Parents unsatisfied

Wang Mingliang, whose son Wang Pengcheng died in Febuary 2008 after being among thousands of children allegedly given tainted vaccinations, told the Global Times Monday that he was unsatisfied with the response of local government.

"My hope that had been rekindled just a few days ago is now shattered again. They (the local health bureau) have never talked to me about the case. How could they come to a conclusion?" he said, noting the misery his son's death had caused to his family.

"My only choice is to wait for the result of the investigation by higher authorities. Hopefully they can bring me justice," he said. "Otherwise, I will fight on."

Li Changqin from Liulin county was more fortunate, as the life of his 5-year-old son Jun Jun was spared. But his son's occasional outbreaks of epilepsy, coupled with his inability to repay medical costs, have put the 28-year-old in a state of unending agony.

Jun received the DPT (diphtheria, pertussis, tetanus) vaccine on October 15, 2007. Five days later, he began to show symptoms including serious walking difficulties, headaches and vomiting.

He was diagnosed with brain damage. Hospital treatments have cost more than 60,000 yuan ($8,790), which Li's family is struggling to pay.

He said he had filed a lawsuit with the Yingze district court in February of last year in an attempt to seek justice.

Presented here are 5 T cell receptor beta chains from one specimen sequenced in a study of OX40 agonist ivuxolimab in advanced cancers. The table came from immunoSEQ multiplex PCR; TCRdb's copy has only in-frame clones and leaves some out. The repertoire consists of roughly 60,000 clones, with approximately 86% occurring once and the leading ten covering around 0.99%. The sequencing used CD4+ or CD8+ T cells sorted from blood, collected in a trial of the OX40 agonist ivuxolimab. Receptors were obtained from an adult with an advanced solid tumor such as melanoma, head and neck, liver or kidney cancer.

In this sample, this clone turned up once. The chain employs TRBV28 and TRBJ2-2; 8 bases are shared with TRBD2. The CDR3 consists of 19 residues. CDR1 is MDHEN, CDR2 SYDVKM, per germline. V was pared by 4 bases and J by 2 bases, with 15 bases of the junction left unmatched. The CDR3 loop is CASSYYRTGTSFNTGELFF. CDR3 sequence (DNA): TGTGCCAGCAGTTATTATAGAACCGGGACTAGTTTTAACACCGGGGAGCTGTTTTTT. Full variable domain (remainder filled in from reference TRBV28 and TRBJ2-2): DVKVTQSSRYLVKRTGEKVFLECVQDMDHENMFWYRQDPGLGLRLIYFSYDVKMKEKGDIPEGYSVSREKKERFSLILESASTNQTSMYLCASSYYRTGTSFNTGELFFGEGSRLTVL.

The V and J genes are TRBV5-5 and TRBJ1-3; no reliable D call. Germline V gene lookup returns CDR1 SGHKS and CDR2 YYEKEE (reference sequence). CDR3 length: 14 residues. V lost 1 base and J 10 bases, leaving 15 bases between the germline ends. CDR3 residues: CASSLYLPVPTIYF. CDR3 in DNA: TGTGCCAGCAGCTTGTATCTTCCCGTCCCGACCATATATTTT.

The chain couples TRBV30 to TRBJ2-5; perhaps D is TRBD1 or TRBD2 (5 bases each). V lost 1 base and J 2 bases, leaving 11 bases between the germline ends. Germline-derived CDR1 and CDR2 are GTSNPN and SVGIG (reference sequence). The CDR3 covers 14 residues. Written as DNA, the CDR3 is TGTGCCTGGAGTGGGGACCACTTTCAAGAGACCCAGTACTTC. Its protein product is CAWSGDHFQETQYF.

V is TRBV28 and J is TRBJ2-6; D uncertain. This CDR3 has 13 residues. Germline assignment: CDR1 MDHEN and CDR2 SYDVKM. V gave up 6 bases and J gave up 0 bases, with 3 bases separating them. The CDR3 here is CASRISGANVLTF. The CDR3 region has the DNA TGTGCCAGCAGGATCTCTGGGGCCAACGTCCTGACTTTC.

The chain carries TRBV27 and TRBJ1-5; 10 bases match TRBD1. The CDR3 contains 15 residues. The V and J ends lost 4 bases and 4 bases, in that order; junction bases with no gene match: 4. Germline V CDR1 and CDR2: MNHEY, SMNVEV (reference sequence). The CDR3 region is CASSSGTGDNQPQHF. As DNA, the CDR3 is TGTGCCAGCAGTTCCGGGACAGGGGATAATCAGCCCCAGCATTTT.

Han Laiping, Wang's lawyer, told the Global Times that both the Yingze district court and the Taiyuan intermediate court have yet to process the case.

"If the vaccines proved to be problematic, victims can claim compensation," he said. "If the vaccines proved to be safe, local officials should explain why they hired an unreliable company to manage the vaccines."

Enraged by local officials' denials, the parents of six children who were said to be victims traveled to Taiyuan, the capital of Shanxi, on Saturday to demand an explanation from the local health bureau, Guangzhou Daily reported Monday.

They were denied a meeting with leaders of the local health bureau and some parents engaged in brief confrontations with bureau staff members.

Following the confrontation, several parents and the whistleblower Chen allegedly received threats and bribery attempts by text message and phone calls Sunday. In a text message to Wang Mingliang, he said someone offered him money to stop talking about the case.

"Don't attempt to find out who I am," the alleged text says. "Our boss asked me to contact you and make it clear: Please don't mess with the vaccine case. If you stop pursuing the case, our boss can give you 100,000 yuan ($14,650) later."

The text also threatened to chop off Wang's leg if he continued pursuing the case.

In a simliar text message sent to Chen, he was offered 50,000 yuan. Chen's wife allegedly received a similar phone call, and he said the speaker had a local accent.

All text messages were sent from 15156752184, a cell phone number registered in Anhui Province.

Guo Qiang contributed to this story